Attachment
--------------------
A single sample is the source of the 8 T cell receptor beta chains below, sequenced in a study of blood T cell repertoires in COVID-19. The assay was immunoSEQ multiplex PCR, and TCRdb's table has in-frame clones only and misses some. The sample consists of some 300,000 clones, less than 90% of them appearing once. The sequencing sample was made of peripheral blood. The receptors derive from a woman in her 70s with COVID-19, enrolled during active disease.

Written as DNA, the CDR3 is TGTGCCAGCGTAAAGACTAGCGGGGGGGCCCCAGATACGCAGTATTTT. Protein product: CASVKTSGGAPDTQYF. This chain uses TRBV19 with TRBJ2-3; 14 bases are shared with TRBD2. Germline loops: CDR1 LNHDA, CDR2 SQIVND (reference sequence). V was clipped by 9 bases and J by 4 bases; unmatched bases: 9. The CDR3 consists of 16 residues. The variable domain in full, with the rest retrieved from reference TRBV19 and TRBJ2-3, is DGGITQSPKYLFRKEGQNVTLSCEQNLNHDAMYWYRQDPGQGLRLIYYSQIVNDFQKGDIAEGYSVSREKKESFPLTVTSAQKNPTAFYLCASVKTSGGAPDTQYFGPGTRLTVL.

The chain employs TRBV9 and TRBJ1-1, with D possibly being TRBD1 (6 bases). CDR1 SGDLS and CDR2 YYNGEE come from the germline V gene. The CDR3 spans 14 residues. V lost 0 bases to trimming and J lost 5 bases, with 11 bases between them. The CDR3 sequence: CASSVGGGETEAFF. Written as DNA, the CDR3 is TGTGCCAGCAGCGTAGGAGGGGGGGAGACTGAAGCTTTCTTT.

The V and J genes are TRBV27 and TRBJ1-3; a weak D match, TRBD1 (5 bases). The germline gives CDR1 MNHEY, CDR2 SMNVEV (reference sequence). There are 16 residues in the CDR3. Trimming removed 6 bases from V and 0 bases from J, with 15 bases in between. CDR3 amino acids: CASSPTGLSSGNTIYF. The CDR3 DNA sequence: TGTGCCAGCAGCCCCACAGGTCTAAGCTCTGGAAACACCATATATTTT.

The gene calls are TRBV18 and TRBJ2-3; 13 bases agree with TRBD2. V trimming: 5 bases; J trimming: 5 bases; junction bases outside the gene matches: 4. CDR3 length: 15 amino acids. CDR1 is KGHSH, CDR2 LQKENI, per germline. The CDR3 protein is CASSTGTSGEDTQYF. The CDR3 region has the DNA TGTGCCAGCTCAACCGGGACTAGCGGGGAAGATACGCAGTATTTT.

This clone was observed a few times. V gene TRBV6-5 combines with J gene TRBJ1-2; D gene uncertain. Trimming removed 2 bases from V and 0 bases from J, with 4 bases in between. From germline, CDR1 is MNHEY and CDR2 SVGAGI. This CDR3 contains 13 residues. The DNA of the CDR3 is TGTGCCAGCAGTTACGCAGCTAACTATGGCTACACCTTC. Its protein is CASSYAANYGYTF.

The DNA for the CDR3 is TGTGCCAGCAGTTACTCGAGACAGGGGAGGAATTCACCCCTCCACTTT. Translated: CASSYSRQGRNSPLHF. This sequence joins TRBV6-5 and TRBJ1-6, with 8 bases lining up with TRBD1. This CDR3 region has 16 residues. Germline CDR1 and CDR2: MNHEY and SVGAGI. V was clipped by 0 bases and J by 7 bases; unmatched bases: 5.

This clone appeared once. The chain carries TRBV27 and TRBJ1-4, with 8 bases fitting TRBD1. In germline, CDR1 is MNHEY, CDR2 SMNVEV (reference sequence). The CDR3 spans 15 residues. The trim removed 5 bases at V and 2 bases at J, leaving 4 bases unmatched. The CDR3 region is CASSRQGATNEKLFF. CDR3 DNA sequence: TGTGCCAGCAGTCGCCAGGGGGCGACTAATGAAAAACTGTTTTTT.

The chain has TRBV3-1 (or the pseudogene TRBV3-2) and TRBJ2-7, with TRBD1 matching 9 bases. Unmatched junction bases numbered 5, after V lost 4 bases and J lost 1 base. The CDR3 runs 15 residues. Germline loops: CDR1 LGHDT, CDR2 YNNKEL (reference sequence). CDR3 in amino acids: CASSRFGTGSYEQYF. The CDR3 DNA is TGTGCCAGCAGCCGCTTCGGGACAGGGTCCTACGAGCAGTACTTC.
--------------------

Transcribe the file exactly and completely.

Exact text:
A single sample is the source of the 8 T cell receptor beta chains below, sequenced in a study of blood T cell repertoires in COVID-19. The assay was immunoSEQ multiplex PCR, and TCRdb's table has in-frame clones only and misses some. The sample consists of some 300,000 clones, less than 90% of them appearing once. The sequencing sample was made of peripheral blood. The receptors derive from a woman in her 70s with COVID-19, enrolled during active disease.

Written as DNA, the CDR3 is TGTGCCAGCGTAAAGACTAGCGGGGGGGCCCCAGATACGCAGTATTTT. Protein product: CASVKTSGGAPDTQYF. This chain uses TRBV19 with TRBJ2-3; 14 bases are shared with TRBD2. Germline loops: CDR1 LNHDA, CDR2 SQIVND (reference sequence). V was clipped by 9 bases and J by 4 bases; unmatched bases: 9. The CDR3 consists of 16 residues. The variable domain in full, with the rest retrieved from reference TRBV19 and TRBJ2-3, is DGGITQSPKYLFRKEGQNVTLSCEQNLNHDAMYWYRQDPGQGLRLIYYSQIVNDFQKGDIAEGYSVSREKKESFPLTVTSAQKNPTAFYLCASVKTSGGAPDTQYFGPGTRLTVL.

The chain employs TRBV9 and TRBJ1-1, with D possibly being TRBD1 (6 bases). CDR1 SGDLS and CDR2 YYNGEE come from the germline V gene. The CDR3 spans 14 residues. V lost 0 bases to trimming and J lost 5 bases, with 11 bases between them. The CDR3 sequence: CASSVGGGETEAFF. Written as DNA, the CDR3 is TGTGCCAGCAGCGTAGGAGGGGGGGAGACTGAAGCTTTCTTT.

The V and J genes are TRBV27 and TRBJ1-3; a weak D match, TRBD1 (5 bases). The germline gives CDR1 MNHEY, CDR2 SMNVEV (reference sequence). There are 16 residues in the CDR3. Trimming removed 6 bases from V and 0 bases from J, with 15 bases in between. CDR3 amino acids: CASSPTGLSSGNTIYF. The CDR3 DNA sequence: TGTGCCAGCAGCCCCACAGGTCTAAGCTCTGGAAACACCATATATTTT.

The gene calls are TRBV18 and TRBJ2-3; 13 bases agree with TRBD2. V trimming: 5 bases; J trimming: 5 bases; junction bases outside the gene matches: 4. CDR3 length: 15 amino acids. CDR1 is KGHSH, CDR2 LQKENI, per germline. The CDR3 protein is CASSTGTSGEDTQYF. The CDR3 region has the DNA TGTGCCAGCTCAACCGGGACTAGCGGGGAAGATACGCAGTATTTT.

This clone was observed a few times. V gene TRBV6-5 combines with J gene TRBJ1-2; D gene uncertain. Trimming removed 2 bases from V and 0 bases from J, with 4 bases in between. From germline, CDR1 is MNHEY and CDR2 SVGAGI. This CDR3 contains 13 residues. The DNA of the CDR3 is TGTGCCAGCAGTTACGCAGCTAACTATGGCTACACCTTC. Its protein is CASSYAANYGYTF.

The DNA for the CDR3 is TGTGCCAGCAGTTACTCGAGACAGGGGAGGAATTCACCCCTCCACTTT. Translated: CASSYSRQGRNSPLHF. This sequence joins TRBV6-5 and TRBJ1-6, with 8 bases lining up with TRBD1. This CDR3 region has 16 residues. Germline CDR1 and CDR2: MNHEY and SVGAGI. V was clipped by 0 bases and J by 7 bases; unmatched bases: 5.

This clone appeared once. The chain carries TRBV27 and TRBJ1-4, with 8 bases fitting TRBD1. In germline, CDR1 is MNHEY, CDR2 SMNVEV (reference sequence). The CDR3 spans 15 residues. The trim removed 5 bases at V and 2 bases at J, leaving 4 bases unmatched. The CDR3 region is CASSRQGATNEKLFF. CDR3 DNA sequence: TGTGCCAGCAGTCGCCAGGGGGCGACTAATGAAAAACTGTTTTTT.

The chain has TRBV3-1 (or the pseudogene TRBV3-2) and TRBJ2-7, with TRBD1 matching 9 bases. Unmatched junction bases numbered 5, after V lost 4 bases and J lost 1 base. The CDR3 runs 15 residues. Germline loops: CDR1 LGHDT, CDR2 YNNKEL (reference sequence). CDR3 in amino acids: CASSRFGTGSYEQYF. The CDR3 DNA is TGTGCCAGCAGCCGCTTCGGGACAGGGTCCTACGAGCAGTACTTC.